If Veolia don’t respond to your reports, they get fined.
Most of you will not have read the entire length of the analysis of Veolia’s Payments and Performance Schedule. However those that did picked up time and time again on the power of using Clean Camden.
What is Clean Camden?
It is an app available for your mobile phone, and is also available online. You set up an account, and the gist of it is essentially you take photos of litter and upload them, with some geolocation and description. These reports are uploaded to a website which all can access, and Veolia and Camden employees use it to work out what work they need to do and where.
But it is more than just that. This app has hidden powers that bring the power back to the people.
In essence, Veolia are fined varying sums of money if they don’t respond to your reports quick enough.
How to use Clean Camden
It, unfortunately, is not quite as simple as just taking a photo and that being that. There is an art to using Clean Camden, otherwise Veolia may well claim that it was impossible to find your report.
You must first set up an account using your email. This can be a faff as with all Camden things, it only works one time in ten, and you may have problems with getting a confirmation email and things like that.
Then you are ready to start reporting
1) LOCATE THE PROBLEM
The app will automatically find your position using GPS. However you must bear in mind that this is going to be your location and not the problem’s location. You can hold the icon and drag it to where the issue is. Try to get it as absolutely precise and accurate as possible.
2) TAKE THE PHOTO
Take the photo, but don’t just zoom right in on whatever you are reporting. You need to get the background in the photo as well. This will help to locate the problem. For example, if you are taking a photo of some dog fouling, don’t just zoom right in on the dog poo so that the photo is a piece of dog poo on a bit of pavement. That photo could be from anywhere in the world. Take a photo which includes the dog fouling but gets some other things in as well – a street sign, a lamp post, anything.
You can also add multiple photos, so you can take photos from multiple angles if you have time just to absolutely rule out confusion.
3) ADD A DESCRIPTION
Describe the problem, but also describe the location. Try to make it as precise as possible. Try to find an address if possible, or just pick out the nearest landmarks. Describe how long the problem has been there. Again, you don’t want Veolia to turn around and say that it was impossible to find.
4) CHOOSE A CATEGORY
The categories unfortunately are not totally extensive but include the usual things like ‘litter’ and ‘graffiti’.
5) SEND OFF YOUR REPORT
Send off your report.
The app keeps a record of your reports so that you can check back on them. It sometimes happens that Veolia will mark your report as being responded to when it has not. Make sure that if you see the same problem you report it again and point out their foul play.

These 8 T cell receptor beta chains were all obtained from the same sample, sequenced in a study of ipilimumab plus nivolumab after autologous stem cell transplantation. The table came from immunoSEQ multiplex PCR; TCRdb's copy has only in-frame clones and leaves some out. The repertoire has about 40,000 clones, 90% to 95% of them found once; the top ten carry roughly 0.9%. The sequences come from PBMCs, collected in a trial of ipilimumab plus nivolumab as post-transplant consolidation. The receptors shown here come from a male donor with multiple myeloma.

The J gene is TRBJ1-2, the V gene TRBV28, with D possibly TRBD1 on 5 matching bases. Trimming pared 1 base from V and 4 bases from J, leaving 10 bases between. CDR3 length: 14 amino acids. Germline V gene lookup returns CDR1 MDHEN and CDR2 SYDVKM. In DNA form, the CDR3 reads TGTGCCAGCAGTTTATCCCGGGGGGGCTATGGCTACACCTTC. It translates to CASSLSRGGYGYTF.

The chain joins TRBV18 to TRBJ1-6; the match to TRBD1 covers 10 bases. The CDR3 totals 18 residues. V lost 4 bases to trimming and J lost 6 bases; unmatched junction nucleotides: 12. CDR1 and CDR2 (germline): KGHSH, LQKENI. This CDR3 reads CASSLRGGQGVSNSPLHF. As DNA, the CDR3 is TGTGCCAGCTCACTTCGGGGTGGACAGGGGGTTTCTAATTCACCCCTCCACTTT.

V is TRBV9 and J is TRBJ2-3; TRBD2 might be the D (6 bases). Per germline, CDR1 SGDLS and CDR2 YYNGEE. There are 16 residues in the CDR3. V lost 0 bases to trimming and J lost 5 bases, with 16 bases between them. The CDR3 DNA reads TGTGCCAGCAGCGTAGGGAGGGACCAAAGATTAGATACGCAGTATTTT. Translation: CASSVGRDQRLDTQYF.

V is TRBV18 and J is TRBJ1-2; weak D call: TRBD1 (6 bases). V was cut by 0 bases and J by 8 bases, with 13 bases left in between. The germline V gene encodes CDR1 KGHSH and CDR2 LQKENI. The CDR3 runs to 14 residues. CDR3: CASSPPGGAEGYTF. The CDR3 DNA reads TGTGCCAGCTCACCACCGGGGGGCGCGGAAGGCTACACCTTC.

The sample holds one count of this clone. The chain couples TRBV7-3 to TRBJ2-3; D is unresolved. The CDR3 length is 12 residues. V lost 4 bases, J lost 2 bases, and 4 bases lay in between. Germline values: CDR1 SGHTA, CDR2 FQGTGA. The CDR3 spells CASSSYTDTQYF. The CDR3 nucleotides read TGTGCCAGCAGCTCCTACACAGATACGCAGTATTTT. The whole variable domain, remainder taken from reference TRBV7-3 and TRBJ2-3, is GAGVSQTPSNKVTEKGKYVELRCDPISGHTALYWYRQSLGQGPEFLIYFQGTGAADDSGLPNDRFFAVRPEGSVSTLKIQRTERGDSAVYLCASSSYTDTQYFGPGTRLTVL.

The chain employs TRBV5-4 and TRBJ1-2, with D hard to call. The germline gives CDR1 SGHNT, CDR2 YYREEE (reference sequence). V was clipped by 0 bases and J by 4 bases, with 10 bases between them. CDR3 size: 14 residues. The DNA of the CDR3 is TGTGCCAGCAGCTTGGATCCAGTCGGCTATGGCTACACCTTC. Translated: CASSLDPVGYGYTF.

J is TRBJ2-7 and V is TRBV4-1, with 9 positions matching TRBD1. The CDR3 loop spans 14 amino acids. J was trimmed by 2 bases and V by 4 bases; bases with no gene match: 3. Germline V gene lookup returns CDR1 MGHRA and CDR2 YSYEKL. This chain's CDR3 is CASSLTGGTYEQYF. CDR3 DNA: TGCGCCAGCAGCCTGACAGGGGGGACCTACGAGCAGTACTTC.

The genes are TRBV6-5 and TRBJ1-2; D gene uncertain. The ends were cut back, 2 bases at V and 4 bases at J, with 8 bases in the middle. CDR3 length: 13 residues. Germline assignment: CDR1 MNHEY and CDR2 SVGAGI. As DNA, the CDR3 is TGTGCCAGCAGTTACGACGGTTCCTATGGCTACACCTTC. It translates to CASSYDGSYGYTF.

If by the same time next day the problem isn’t resolved, it’s time to take another report. That is true except for fly posting, where Veolia have a week to respond.
There are different levels of fines for different problems, and different time limits to respond to reports. We are seeking clarification on the exact numbers so as to not publish anything imprecise.
Roughly, though, if a bin is not emptied within two hours of your report, Veolia face a fine of about £30.
If a road isn’t swept within 12h of your report, Veolia face a fine of about £25. If you find that indeed the road isn’t swept within 12h, make another report. If they don’t sweep the road within 6h of that report, they face a fine of about £70.
Similar schemes exist for missed collections, repeat missed collections, fly posting and graffiti, and mess caused by workmen while emptying bins.
Whatever your problem, just keep reporting it until it is resolved. We will soon post an update setting out the exact deduction schedule.
What to do next
Clean Camden is useful to have for day to day reports. It is also useful to go on a walk and blitz your local area. It is incredible how many ‘transects’ you will find. We went on a roughly half mile walk and found a total of 52 transects to report. We shall see how Veolia respond to this.
An Update – the next Day.
The next morning we have found Veolia have sent out a little machine to clean the roads and the driver gets out to sweep things into its path.
The roads which we reported are mostly the best they have looked forever.
A Further Update.
We had issues with Veolia operatives, overloaded with work, skipping tasks and marking them as completed.
We pointed these out to the local SAMO (Senior Area Monitoring Officer) and he confirmed that Camden were actively investigating these issues.
We have been assured that such things will not happen again. Be sure to let us know if you experience any issues yourselves with falsely completed reports.